It is always wonderful on the first day of class when we get to meet our students. Most classes hand out a syllabus and dismiss. Instead, I try to hit the ground running and make the students come out of their security zones by telling them horrifying stories about Nebraska. I also explain to them that the key to staying out of trouble is to wear a sweater vest. I have never seen anyone in the news shot or arrested who is wearing a sweater vest. But I think my favorite part of being at Xavier is getting to know the students.

I am now 45-years-old, and that means I have about 20 years more of teaching before I could consider retirement. So I'm about a third of the way done. I wonder if I'll still enjoy meeting students in another 10 years?

Saturday, August 13, 2011

$15,033.79 Insurance Costs

I have insurance, but I don't have much faith in it. When New Orleans flooded, I figured that because we had insurance we'd be fine. We did come out fine, but it took several years of fighting with the insurance companies. We've also had several problems over the years of getting insurance companies to pay various healthcare and auto costs that were supposed to be covered.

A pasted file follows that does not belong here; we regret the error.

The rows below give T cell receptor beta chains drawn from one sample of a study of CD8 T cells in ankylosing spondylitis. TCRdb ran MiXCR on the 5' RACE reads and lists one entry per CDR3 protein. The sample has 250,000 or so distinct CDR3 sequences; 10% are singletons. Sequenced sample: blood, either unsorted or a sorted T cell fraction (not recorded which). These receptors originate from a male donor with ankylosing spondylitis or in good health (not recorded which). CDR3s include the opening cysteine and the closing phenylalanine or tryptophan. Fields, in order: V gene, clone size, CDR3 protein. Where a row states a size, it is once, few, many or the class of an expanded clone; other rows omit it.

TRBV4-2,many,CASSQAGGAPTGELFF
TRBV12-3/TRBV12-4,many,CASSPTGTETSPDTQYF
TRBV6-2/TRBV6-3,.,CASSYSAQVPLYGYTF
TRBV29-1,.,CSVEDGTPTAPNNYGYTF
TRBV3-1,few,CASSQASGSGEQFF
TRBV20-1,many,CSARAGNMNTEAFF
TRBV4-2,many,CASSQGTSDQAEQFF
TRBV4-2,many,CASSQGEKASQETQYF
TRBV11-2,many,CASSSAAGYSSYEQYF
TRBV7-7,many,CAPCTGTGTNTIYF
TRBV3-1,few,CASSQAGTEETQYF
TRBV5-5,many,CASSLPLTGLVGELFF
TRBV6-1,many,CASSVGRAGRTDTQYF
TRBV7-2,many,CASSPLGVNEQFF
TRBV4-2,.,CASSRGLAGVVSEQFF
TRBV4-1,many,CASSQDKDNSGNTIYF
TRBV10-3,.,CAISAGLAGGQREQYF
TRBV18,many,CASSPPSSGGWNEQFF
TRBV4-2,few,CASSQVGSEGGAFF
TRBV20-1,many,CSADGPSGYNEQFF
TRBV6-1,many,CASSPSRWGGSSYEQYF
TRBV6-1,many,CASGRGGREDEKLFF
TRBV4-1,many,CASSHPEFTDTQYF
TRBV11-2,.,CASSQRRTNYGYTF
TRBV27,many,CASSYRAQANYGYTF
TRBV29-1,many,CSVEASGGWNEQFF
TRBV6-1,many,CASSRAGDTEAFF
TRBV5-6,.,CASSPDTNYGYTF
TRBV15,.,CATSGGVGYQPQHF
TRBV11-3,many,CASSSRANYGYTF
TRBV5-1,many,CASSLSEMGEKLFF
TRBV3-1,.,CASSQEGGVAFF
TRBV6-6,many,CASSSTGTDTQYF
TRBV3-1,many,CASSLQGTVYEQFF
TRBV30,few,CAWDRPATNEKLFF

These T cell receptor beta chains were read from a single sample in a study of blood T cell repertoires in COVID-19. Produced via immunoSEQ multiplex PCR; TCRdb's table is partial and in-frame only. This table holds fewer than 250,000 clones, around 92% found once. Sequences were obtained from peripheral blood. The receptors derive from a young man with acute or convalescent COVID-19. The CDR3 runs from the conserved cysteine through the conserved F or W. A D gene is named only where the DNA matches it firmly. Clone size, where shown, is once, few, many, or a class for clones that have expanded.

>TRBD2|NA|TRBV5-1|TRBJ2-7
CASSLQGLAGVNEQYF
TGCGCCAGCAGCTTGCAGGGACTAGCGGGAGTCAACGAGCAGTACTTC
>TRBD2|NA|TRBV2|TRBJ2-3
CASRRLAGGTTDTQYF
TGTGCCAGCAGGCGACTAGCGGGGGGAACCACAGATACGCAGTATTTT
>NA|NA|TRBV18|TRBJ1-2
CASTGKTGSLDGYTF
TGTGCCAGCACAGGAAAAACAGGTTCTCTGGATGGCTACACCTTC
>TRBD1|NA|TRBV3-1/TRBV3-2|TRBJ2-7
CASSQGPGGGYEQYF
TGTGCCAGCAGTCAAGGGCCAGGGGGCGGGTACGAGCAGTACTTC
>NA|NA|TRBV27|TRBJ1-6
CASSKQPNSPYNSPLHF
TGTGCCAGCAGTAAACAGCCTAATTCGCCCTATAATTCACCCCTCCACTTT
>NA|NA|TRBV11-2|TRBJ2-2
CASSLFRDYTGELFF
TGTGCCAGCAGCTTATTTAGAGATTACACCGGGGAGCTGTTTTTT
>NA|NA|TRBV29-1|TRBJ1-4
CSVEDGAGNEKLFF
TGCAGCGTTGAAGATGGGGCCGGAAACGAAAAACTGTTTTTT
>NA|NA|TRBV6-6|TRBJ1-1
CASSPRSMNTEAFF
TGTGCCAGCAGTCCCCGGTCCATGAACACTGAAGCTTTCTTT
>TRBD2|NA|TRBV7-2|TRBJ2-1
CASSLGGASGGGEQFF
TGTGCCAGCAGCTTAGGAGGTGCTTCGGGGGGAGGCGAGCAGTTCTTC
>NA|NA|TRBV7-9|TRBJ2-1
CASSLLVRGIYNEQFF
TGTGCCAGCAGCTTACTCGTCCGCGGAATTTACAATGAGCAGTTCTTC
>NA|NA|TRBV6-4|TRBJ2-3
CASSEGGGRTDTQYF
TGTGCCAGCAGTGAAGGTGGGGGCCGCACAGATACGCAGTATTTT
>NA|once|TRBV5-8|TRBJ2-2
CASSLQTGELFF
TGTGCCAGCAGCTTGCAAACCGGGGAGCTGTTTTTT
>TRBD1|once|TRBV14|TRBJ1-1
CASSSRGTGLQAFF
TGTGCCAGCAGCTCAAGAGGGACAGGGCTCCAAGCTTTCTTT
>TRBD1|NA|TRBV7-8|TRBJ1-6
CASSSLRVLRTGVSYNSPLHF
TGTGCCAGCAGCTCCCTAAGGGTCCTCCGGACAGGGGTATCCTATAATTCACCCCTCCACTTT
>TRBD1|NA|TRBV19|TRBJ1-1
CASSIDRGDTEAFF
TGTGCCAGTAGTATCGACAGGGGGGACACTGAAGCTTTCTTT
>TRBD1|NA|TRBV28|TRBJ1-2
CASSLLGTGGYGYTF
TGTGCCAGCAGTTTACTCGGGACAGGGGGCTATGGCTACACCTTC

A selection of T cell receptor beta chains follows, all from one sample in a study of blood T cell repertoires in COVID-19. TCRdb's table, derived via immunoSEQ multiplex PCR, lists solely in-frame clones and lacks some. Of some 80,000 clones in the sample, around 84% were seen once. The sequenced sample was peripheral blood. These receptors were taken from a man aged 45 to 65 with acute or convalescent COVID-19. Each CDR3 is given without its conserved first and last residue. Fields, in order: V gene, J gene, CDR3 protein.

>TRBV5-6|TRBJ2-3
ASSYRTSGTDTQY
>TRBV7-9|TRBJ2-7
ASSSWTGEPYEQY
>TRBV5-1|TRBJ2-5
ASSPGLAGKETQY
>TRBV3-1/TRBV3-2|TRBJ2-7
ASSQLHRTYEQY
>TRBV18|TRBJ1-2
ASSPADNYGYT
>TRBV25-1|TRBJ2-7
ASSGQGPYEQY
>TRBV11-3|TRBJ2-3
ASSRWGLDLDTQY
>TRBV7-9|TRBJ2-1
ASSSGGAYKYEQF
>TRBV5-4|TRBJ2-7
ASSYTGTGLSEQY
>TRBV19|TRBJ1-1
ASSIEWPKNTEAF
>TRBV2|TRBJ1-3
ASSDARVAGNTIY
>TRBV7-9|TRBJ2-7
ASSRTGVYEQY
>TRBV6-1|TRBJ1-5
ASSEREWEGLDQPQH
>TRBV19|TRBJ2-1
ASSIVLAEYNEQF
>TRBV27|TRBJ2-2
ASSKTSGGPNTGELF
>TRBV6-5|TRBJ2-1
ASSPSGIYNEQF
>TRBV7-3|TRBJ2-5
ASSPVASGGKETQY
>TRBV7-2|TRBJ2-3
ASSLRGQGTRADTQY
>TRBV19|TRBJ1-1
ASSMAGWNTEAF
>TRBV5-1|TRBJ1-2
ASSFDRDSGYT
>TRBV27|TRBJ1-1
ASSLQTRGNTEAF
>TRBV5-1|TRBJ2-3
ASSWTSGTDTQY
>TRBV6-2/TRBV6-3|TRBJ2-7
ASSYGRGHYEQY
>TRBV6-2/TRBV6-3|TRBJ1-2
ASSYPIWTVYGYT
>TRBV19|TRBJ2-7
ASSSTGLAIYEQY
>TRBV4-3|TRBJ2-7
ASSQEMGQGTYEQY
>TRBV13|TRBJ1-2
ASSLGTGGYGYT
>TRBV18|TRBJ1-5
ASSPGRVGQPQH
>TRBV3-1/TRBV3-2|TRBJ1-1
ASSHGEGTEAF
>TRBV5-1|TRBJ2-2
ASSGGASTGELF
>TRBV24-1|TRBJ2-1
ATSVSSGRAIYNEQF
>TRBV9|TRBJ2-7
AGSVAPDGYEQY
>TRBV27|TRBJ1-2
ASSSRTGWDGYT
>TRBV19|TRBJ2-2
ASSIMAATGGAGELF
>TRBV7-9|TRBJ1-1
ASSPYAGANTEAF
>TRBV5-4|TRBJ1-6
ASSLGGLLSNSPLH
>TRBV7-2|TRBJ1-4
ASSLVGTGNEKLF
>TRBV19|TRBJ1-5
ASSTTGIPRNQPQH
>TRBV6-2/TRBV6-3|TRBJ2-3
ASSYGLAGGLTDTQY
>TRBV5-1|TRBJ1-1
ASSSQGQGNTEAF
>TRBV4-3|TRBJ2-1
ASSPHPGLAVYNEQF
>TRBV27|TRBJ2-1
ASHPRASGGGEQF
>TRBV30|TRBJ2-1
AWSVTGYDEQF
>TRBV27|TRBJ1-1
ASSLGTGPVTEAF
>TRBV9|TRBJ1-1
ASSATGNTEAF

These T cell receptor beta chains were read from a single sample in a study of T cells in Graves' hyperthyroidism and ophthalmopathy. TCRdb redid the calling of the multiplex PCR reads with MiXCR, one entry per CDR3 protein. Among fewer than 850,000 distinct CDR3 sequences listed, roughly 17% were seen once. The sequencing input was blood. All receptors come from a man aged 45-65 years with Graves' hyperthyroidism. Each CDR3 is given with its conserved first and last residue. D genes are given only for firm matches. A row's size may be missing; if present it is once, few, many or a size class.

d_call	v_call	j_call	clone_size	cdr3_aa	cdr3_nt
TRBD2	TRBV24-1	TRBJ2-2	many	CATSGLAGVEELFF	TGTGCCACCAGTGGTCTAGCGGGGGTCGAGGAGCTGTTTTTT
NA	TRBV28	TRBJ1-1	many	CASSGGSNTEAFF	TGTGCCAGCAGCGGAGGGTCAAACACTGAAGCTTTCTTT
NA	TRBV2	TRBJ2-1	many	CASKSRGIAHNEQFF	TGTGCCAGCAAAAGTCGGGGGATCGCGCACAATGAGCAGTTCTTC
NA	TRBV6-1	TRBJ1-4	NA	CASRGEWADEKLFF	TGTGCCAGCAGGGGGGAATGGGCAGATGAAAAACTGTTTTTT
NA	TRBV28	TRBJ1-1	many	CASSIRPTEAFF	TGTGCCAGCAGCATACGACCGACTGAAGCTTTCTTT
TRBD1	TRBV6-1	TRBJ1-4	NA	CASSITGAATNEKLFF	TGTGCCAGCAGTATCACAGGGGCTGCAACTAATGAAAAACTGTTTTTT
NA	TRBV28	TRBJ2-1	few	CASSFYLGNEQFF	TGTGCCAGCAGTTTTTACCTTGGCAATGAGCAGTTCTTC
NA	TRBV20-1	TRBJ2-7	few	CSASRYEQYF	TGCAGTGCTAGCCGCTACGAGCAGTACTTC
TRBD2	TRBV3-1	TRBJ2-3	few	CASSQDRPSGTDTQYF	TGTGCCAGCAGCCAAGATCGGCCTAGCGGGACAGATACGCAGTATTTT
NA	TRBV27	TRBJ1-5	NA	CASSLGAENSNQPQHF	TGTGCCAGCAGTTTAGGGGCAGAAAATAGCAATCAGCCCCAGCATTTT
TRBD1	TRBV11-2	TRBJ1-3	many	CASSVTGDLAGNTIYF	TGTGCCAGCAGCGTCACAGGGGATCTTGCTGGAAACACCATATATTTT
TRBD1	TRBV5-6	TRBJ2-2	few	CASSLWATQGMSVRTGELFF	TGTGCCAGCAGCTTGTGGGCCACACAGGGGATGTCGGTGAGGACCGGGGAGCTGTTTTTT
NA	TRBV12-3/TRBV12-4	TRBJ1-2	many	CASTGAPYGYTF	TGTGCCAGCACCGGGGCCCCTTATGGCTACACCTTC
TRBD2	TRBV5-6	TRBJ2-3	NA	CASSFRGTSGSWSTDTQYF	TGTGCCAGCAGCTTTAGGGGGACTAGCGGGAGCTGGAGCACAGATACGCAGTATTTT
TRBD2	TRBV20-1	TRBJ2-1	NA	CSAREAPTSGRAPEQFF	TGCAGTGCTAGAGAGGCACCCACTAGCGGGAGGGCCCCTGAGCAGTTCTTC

But in order to drive, and to have a mortgage, and to be "responsible," our society deems it necessary to have insurance. However I think I'm paying way too much for it. In fact, insurance costs wind up being more than 25% of my salary. It costs much more than the national average to have homeowners and auto insurance in New Orleans, so I bet that I pay more than you. I pay $15,033.79 for various forms of insurance.

Here is a breakdown of what I pay for insurance annually:

$4,022 Homeowners Premium (Louisiana Citizens for $355,000 dwelling & $177,000 personal coverage)
$645 Flood Insurance (American National for $250,000 building and $100,000 content)
$173 Termite Insurance with Terminex

Then we have a rental property on South Hennessey:
$2422 Homeowners (Louisiana Citizens $200,000 dwelling)
$458 Flood Insurance (American National for $224,000 coverage)
$151 Termite Insurance with Terminex

Health Insurance
$2,213.76 for healthcare coverage for me, Kalypso and Gilgamesh with Humana.
$708.72 for dental insurance for me, Kalypso and Gilgamesh.
$1034.17 Therese's health Insurance
$53.77 Therese's Dental Insurance
$122.17 Vision Insurance

Auto & Scooter Insurance
$2,292.20 for 2001 Toyota Highlander and 1966 Pontiac Catalina for Therese, myself, and Kalypso with Geico.